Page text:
• While I firmly believe that we should get used to quickly launch our ideas, and iterate them until we find its perfect cooking point, we should not trivialize the use of new technologies. I saw many projects whose core technology was VR. The experiences were poor, appallingly produced, and dishonest with the user. Which brings me to an obvious and sad conclusion: we still think people are stupid. As when in 1950 a TV ad claimed that happiness depended on having a washing machine, in 2016 we claim that happiness depends on having connected pegs that will let us know when it’s the best time to hang our kitsch underwear in the clothesline.
  • Apparently, we have no moral limits when the goal is to come back from France with a lion in our suitcases.
    I was heartbroken after seeing how many companies, brands, agencies and creative teams, haven’t the slightest ethical filter when it all comes to exploiting some of the most painful human tragedies (the “Refugees” theme won this year’s debauchery Grand Prix) in a whimsy and sensationalist manner.
  • Perhaps that is the main problem: the lion is the brief.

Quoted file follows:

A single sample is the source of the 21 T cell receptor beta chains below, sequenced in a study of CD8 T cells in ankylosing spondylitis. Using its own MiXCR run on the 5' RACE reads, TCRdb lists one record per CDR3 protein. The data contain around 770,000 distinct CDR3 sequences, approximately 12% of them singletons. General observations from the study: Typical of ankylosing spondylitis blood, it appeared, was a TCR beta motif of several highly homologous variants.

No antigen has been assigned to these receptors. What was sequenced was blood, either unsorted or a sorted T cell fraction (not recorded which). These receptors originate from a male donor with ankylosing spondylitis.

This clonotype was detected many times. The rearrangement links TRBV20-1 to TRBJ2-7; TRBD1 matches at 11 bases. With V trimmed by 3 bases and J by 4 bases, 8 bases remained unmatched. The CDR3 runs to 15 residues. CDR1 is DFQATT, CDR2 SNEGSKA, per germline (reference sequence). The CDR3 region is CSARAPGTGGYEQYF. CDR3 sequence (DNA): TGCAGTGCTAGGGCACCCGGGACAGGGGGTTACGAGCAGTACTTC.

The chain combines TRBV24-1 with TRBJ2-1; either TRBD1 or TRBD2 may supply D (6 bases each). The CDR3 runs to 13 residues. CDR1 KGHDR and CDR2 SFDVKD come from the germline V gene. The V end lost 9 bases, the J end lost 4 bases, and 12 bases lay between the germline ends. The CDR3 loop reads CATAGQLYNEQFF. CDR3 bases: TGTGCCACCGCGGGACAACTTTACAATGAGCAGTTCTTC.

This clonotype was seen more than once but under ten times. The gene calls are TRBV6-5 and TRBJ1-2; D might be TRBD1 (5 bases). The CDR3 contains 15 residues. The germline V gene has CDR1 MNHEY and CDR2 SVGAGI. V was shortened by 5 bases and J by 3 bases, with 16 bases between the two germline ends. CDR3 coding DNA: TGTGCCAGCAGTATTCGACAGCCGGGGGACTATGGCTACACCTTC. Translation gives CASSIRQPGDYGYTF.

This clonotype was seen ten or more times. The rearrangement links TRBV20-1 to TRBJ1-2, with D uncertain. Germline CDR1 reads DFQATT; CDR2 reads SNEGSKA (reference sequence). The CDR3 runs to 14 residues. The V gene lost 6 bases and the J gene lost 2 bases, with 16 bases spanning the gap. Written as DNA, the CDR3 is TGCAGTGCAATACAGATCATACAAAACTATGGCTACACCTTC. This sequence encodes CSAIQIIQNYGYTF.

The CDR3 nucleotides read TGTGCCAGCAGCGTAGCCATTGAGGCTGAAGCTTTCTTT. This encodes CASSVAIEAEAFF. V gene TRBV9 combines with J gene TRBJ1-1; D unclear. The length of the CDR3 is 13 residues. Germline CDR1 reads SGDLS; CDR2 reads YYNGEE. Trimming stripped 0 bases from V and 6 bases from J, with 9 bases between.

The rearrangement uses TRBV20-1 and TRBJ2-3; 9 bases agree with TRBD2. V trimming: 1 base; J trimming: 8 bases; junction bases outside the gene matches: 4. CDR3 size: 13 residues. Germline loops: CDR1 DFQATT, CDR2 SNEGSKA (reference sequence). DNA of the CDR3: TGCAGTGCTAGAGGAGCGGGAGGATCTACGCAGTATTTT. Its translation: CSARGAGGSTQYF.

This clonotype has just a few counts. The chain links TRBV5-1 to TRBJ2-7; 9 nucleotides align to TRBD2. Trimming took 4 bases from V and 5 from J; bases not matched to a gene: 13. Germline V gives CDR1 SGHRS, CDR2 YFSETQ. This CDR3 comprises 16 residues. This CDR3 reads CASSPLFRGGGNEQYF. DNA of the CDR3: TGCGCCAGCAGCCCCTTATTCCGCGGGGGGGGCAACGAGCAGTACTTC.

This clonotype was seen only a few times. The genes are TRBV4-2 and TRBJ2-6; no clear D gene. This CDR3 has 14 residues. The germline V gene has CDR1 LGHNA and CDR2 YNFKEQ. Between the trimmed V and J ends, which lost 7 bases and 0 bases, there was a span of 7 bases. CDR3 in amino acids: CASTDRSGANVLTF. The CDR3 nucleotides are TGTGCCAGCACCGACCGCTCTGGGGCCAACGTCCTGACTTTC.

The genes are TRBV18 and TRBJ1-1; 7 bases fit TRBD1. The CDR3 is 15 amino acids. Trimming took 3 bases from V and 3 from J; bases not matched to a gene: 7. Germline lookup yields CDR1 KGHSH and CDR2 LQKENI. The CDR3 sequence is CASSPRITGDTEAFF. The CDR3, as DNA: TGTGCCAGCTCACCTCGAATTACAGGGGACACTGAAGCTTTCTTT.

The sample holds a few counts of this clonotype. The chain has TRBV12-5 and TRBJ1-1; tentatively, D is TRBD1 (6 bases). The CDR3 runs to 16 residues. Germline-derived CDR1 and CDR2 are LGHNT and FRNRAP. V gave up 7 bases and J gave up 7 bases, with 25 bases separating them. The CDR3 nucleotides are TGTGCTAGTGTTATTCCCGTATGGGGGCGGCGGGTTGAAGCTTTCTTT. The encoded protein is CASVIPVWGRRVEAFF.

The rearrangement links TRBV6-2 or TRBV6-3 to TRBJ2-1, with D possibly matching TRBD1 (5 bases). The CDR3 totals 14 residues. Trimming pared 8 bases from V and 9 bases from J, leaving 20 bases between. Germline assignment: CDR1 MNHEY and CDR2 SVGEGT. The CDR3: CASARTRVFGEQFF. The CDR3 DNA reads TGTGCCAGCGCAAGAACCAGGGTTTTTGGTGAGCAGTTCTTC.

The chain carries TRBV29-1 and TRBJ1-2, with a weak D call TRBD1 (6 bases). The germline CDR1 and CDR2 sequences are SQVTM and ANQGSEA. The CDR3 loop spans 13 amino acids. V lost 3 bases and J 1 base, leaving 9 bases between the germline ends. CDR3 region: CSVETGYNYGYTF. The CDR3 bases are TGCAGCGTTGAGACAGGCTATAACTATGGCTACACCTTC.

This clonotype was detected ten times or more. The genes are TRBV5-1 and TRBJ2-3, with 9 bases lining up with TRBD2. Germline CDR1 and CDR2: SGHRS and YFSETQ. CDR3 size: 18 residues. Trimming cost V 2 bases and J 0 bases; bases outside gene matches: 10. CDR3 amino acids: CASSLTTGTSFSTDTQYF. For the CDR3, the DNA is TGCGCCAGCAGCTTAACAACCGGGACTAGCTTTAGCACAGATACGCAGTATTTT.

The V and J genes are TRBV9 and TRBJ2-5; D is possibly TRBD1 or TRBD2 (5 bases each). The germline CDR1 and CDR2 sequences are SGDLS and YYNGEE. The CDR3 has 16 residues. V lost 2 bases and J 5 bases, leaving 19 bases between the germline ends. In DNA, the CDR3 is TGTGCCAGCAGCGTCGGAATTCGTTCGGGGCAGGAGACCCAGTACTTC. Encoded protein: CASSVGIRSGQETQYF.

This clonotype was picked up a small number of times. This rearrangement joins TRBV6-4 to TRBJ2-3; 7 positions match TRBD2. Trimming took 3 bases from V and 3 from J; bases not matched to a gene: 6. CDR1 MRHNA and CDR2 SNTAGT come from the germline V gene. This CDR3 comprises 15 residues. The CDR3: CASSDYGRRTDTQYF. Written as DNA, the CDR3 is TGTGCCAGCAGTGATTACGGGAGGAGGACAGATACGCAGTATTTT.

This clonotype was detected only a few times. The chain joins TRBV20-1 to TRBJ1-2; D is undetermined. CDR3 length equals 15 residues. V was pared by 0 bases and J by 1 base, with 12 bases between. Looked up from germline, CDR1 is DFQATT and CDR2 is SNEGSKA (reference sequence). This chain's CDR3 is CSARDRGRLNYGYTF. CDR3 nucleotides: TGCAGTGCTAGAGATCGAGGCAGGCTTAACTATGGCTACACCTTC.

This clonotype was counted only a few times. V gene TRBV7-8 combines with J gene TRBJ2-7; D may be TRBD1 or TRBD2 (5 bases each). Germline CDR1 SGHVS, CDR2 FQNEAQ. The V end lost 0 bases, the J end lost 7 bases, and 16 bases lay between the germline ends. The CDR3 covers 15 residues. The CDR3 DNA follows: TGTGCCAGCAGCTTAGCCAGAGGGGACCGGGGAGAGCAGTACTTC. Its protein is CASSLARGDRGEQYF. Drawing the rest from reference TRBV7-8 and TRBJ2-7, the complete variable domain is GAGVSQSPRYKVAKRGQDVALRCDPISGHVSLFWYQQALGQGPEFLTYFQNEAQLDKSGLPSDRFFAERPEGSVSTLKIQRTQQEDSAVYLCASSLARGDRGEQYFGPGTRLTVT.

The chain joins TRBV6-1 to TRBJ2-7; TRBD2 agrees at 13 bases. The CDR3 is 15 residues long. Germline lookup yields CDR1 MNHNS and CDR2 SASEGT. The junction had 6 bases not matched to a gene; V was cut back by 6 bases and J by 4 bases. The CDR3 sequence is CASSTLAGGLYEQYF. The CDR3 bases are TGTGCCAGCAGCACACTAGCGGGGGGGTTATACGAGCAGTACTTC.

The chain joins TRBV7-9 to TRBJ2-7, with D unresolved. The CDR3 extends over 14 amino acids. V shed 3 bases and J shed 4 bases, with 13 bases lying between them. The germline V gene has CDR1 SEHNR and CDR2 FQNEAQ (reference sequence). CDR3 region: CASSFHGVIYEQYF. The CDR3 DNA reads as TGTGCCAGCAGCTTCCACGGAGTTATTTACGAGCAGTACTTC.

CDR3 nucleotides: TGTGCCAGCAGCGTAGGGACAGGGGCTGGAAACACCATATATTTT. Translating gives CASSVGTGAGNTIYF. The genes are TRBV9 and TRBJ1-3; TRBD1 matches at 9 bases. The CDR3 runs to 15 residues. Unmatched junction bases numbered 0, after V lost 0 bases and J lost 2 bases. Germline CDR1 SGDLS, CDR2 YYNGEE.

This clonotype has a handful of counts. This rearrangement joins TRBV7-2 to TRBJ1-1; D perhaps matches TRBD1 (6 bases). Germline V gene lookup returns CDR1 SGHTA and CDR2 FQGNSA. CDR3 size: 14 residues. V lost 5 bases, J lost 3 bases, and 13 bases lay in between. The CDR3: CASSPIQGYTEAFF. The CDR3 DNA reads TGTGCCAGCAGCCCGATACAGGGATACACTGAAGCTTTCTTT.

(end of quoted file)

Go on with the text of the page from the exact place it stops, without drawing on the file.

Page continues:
When it should be the grand finale of a honest work, born out of real user’s needs, flawlessly executed, and with no cheap shots.
  • Speaking of cheap shots: never before in my life have I seen such cheesy soap operas, like the ones I saw out of video cases created for winning a lion abusing from a social cause. Thanks to the sagacious guide of Chloe Gottlieb, our President, the Cyber ​​jury understood that we should separate the creative idea from the ​​social cause. Suddenly, all the cheaters disappeared in one fell swoop.
  • It has become almost impossible to sell bad products or services.
    I define bad products or services as unnecessary products or services. Good ideas come with it’s own marketing built-in.
    Airbnb, Uber, YouTube, Snapchat (although sometimes they make campaigns) do not need to advertise their services. 
    That’s why the industry should stop seeing itself as a provider of communication campaigns, and start seeing itself more as a giant network of new business’ incubators.